A wave of protests demanding more democracy and less neoliberalism runs the former Yugoslavia. For ripple effect could extend to anything that was the Warsaw Pact. The last decades have been frustrating
Although rarely gratifying daring with the film adaptation of a novel, I think in the case of the Oscar-winning director Cirkus Columbia Danis Tanovic’s worth the effort. Not only recommend watching the film, but also read the novel by journalist Ivica Djikic in which it is based. Not so much because of judging whether the director has been faithful to the spirit of the novel, but because both the novel and the film are excellent and complement an accurate view of the causes of the collapse of the former Yugoslavia.
Romania, Albania, Croatia, Bosnia and Serbia are undergoing a hotbed of student protests The new generations are looking for a real democracy in their own countries and across Europe
The novel Cirkus Columbia is a corrosive and harsh satire of suicidal nationalism in the Balkans during the nineties of last century, despite or because of very black humor so characteristic of the area. Through the characters of different ages, nationalities and social strata are witnessing the collapse of the Yugoslav society. Those who opted for emigration and did not return to their country, and if we did not recognize. Djikic leaves no stone cold and from his experience as a journalist with her sharp scalpel dissects society exyugoslava from a small provincial town in Herzegovina, airing all their shame and all its crimes. Although critics have been influenced by Fellini and Kusturica’s novel, the influence of Central European authors as Odon von Horvath is much more evident.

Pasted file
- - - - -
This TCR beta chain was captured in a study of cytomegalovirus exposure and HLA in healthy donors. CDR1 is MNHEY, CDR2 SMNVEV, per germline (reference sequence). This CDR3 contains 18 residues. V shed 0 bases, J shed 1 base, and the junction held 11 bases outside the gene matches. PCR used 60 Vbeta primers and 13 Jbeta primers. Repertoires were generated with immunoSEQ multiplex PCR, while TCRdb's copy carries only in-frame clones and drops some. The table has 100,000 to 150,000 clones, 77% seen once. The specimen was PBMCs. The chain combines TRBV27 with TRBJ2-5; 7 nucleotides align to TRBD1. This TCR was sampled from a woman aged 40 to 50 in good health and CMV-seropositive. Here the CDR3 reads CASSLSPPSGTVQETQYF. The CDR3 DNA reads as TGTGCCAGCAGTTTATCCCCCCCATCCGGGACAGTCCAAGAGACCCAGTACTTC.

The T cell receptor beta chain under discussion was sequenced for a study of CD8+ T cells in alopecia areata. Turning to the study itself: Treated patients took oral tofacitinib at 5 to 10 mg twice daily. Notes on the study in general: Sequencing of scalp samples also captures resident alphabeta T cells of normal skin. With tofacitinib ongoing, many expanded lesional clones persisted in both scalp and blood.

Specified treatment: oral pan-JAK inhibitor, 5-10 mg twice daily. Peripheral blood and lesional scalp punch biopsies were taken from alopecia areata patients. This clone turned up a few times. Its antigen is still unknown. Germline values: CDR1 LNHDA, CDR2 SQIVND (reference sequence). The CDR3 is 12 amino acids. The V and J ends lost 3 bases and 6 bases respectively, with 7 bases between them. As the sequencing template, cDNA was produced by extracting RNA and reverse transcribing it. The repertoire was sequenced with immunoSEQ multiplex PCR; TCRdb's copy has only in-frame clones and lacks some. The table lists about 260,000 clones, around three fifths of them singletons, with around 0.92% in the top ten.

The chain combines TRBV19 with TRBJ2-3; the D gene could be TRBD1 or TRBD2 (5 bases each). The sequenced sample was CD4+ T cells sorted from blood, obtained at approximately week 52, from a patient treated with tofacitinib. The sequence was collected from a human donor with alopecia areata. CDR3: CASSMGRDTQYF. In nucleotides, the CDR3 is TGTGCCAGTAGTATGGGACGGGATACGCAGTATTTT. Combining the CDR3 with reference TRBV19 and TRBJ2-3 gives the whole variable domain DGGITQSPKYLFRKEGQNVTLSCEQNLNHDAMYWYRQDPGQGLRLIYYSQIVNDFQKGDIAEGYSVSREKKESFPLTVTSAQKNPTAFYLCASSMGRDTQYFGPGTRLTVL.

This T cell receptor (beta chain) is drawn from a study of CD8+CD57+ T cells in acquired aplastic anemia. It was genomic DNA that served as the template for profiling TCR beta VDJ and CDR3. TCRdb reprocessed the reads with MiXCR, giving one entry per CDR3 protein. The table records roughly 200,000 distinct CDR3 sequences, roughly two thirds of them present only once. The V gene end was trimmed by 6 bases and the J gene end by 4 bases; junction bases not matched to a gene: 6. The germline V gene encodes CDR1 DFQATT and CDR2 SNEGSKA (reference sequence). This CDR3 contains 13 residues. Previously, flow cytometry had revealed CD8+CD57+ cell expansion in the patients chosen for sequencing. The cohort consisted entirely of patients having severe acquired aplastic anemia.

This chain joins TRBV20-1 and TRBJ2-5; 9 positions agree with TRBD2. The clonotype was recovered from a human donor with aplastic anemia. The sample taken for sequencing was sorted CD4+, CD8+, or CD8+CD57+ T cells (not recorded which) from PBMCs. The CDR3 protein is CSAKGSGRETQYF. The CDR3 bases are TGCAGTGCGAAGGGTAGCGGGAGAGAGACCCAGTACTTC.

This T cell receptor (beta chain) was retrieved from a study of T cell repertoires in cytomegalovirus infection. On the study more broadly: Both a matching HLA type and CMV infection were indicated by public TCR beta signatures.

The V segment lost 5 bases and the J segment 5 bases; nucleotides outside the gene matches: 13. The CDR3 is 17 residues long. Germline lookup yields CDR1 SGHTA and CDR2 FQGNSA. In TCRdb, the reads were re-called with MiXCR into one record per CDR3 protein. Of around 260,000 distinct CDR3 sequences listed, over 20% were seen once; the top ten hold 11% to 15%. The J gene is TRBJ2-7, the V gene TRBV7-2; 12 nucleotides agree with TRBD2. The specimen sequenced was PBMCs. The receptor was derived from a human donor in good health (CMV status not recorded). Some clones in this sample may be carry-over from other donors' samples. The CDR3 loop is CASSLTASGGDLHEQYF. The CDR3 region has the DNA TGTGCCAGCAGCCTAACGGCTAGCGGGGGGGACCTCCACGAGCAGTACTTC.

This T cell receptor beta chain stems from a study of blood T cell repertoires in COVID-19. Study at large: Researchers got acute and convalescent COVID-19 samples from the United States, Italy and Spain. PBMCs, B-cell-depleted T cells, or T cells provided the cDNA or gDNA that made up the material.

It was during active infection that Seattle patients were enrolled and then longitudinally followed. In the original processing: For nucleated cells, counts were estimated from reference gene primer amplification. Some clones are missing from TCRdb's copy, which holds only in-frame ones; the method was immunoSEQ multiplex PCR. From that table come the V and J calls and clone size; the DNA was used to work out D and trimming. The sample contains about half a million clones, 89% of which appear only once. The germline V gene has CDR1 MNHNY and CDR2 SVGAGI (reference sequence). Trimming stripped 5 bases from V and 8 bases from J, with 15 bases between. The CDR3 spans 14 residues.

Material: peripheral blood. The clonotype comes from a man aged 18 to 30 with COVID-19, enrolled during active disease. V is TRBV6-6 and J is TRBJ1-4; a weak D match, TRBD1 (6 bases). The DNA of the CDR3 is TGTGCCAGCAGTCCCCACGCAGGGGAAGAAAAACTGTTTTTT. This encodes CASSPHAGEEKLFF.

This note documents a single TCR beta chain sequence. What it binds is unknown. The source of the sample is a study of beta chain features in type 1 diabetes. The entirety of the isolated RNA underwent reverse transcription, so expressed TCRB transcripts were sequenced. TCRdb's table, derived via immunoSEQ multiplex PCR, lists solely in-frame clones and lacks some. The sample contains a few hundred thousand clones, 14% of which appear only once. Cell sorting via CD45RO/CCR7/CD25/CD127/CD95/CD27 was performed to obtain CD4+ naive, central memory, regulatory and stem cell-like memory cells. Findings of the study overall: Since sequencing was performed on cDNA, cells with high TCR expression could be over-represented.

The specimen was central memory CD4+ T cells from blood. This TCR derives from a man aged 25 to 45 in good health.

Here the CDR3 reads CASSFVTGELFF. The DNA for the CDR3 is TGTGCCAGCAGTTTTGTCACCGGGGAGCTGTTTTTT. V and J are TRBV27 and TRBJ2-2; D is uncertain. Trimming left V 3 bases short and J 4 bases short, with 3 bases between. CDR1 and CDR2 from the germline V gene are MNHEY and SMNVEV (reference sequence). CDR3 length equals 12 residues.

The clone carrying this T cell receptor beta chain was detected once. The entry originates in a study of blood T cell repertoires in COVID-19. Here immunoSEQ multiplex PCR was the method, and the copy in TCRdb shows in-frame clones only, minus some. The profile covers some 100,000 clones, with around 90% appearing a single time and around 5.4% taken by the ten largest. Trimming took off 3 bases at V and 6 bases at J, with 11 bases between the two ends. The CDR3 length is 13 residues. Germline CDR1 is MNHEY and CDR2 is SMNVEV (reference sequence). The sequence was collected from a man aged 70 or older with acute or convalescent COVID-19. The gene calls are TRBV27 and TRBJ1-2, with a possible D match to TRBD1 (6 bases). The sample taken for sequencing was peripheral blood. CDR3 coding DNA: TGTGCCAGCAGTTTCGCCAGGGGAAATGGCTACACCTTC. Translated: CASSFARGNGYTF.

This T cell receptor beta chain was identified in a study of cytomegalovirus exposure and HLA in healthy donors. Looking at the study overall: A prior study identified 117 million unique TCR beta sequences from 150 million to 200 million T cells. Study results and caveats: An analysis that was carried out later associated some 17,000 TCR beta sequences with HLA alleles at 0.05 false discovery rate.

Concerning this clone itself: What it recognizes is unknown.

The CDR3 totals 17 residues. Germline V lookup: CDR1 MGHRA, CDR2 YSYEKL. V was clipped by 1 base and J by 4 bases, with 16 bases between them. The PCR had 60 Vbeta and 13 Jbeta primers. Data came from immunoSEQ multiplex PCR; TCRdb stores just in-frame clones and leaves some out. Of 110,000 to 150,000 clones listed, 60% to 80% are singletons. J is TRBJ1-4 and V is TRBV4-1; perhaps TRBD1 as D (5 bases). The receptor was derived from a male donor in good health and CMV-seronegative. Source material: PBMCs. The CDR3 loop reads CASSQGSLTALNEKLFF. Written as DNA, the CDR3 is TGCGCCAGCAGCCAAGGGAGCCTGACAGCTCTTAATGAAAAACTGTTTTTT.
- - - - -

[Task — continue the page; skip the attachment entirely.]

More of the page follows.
For its part, the film goes to the “Speak, Memory” that activates many stories. I mean, although this largely ignores and in some degree of satire, black humor, even violence, and omitted the fierce criticism of the nefarious role of the media, politicians and the military when he describes the months preceding the war in a region of Bosnian Croat majority, does yield in the end, and I think rightly, some hope to his younger players: the young generation who inherited the war from their parents and grandparents who had to emigrate found some redemption in love.
Danis Tanovic said to read Cirkus Columbia was like traveling in the years before the outbreak of war. The characters in the novel and the film also, naively believe that war is not possible in a society where they have lived for many years. Nobody can explain how, even denying the reality of a country preparing for war and the danger is imminent are very human reactions, any Tom, Dick became a murderer.
With the fall of communism in Eastern Europe stood on the edge while the civilized world looked away. Yugoslavia was launched into the void, and the news we now come to a trickle, it seems to continue plunging. However, many people faced and fought the violence that struck the region in the nineties of last century, including Djikic and Tanovic, first as a journalist from the weekly Feral Tribune, scourge of Croatian and Serbian nationalism, andsecond shooting war during the siege of Sarajevo. Somehow both are yugonostálgicos, but not politically, but because their memories before the war, his childhood and youth, which are all that saved before the Apocalypse. Cirkus Columbia, the film becomes a tribute to that lost childhood and youth.
All this comes about because for years the limited news coming from the Balkans, and particularly from the former Yugoslavia, are related to attacks, mafia, arresting war criminals, corruption, drug trafficking and people, and so on. A ray of light is contributed from these pages, and following the arrest of war criminal Ratko Mladic, Andrea Rizzi, who sent a dispatch from Belgrade, underscoring the fact that new generations turn their backs Serbia over Mladic and look to Europe .
However, the press has barely been echoed in recent months, the Balkans has been a hotbed of student protests and citizen, which would certainly tie in with the Arab revolution and the protests of outraged Spanish. Last May was held in the Croatian capital, Zagreb, the liberation struggles New international meeting, which was attended by celebrity activists like Toni Negri, Zygmunt Bauman and Slavoj Zizek. In the Balkans, as here, young people are tired of political and social model that results in mistakes of the past and basically demand a real democracy and participatory, ensuring quality public services and more control over economic and financial powers.